The blue carnation symbolizes peace and serenity, genuine love and commitment, spirituality, originality, love, mystery, and fascination.
Blue carnations are a relatively new flower. They don’t grow naturally, and they don’t have much history. For that reason, the symbolism and traditions associated with this flower appeared recently.
Carnations are the birth flower for individuals born in January and the traditional flower for first wedding anniversaries.
Carnations are perfect gifts for many occasions in many cultures worldwide, including birthday and anniversary flowers.
Blue carnations are great gifts for someone who is very original and creative. They denote genuine love and commitment in wedding decorations or anniversary gifts. They also evoke peace and calm.
Since the color blue often symbolizes masculinity in Western cultures, you can use blue carnations to celebrate a baby shower for a baby boy.
What does the Blue Carnation Symbolize?
Because of their associations with the sky and water, blue flowers evoke tranquility, calm, and peace across ages and civilizations.
Many couples choose blue as a theme for their wedding because it symbolizes love and commitment that’s genuine and long-term (compared to red, which is short-term passion).
In these circumstances, couples may include blue carnations as a symbol of commitment and genuine love.
Similarly, a husband may give blue carnations to his wife as a sign of his long-standing commitment to her.
Related: Blue Flame Symbolism
Blue has a connection with Heaven, immortality, and spirituality in various Eastern traditions.
In several parts of the Middle East, blue often represents Heaven and spirituality. In Judaism, it is a symbol of holiness.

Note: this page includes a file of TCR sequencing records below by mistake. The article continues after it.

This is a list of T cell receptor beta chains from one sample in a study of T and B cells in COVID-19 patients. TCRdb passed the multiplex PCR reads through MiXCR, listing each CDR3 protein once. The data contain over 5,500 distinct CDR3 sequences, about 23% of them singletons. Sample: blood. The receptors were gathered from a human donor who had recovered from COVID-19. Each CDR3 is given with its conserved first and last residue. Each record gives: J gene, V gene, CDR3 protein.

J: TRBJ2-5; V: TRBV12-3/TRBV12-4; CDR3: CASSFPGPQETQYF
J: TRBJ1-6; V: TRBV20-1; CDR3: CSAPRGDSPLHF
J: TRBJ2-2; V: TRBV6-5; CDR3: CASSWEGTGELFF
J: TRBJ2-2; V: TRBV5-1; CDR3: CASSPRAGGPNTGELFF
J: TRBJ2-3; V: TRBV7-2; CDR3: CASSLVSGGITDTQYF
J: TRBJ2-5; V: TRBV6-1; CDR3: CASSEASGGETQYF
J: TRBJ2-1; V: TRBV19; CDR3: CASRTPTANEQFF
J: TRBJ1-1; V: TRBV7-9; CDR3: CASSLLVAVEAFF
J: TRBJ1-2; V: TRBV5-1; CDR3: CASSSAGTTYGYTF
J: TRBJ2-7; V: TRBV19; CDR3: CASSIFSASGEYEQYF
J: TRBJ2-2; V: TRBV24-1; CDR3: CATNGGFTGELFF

For that reason, blue flowers can also symbolize spirituality.
Blue is a rare color in nature. That makes a blue flower the perfect gift for someone innovative or creative. It can represent their own originality and the fact you think of them as a one of a kind.
Related: Blue Poppy Symbolism
Carnations are also a symbol of love in addition to being a symbol of devotion. Carnations are a lovely present for various events such as Mother’s Day, birthdays, and anniversaries.
Unlike red flowers, blue flowers can symbolize love in all its forms, not just passionate romantic love. It can be used for familial love, romantic love, or the love of a friend.
In various cultures, blue is the color of the unknown. A single blue flower symbolizes mystery and is a popular gift to express to someone that you consider them to be mysterious and exceptional.
Carnations are also associated with fascination since they are intriguing and engaging to look at. For ages, they appeared in poetry, paintings, and music. If you send someone a bouquet of gorgeous carnations, you are telling that person you think they are fascinating!
Carnations, or Dianthus caryophyllus in technical terms, is a Dianthus species flower. It’s famous for its truffle-like flowers, fragrant aroma, and extended flowering time.
The carnation has been popularly used as a decoration for about 2,000 years, and its name was first referenced in Greek literature around 2,000 years ago. However, the blue carnation is not old, and is fact a fake flower where the white carnation is dipped in blue dye.
Some believe that the word “Carnation,” comes from the Latin “corona-ae.” Carnations are one of the flowers used in ceremonial crowns or arts and decorating in Greek and Roman times, therefore it denotes “wreath, garland, chaplet, crown.”
It’s also said to have come from the Roman word “corone,” which means “flower,” or the Latin word “caro,” which means “flesh.” However, it might be a reference to the flower’s natural color, or it could be a reference to the term “incarnatio” in Christian imagery, which implies “incarnation” of God in the flesh.